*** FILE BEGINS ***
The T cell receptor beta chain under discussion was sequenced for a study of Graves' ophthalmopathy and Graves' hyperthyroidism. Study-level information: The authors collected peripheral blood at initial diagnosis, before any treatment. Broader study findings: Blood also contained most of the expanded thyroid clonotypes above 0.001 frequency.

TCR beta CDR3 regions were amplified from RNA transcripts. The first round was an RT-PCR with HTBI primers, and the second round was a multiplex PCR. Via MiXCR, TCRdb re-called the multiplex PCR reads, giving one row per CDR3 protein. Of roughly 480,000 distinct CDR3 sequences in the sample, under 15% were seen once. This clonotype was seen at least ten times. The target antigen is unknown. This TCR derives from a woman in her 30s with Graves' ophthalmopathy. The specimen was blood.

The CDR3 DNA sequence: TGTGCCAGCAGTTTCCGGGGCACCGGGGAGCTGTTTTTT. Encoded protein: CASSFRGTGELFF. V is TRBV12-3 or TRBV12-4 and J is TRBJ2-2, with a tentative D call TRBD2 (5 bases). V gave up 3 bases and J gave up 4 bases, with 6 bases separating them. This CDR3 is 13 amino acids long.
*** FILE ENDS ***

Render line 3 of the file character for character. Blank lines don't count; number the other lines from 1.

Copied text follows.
The CDR3 DNA sequence: TGTGCCAGCAGTTTCCGGGGCACCGGGGAGCTGTTTTTT. Encoded protein: CASSFRGTGELFF. V is TRBV12-3 or TRBV12-4 and J is TRBJ2-2, with a tentative D call TRBD2 (5 bases). V gave up 3 bases and J gave up 4 bases, with 6 bases separating them. This CDR3 is 13 amino acids long.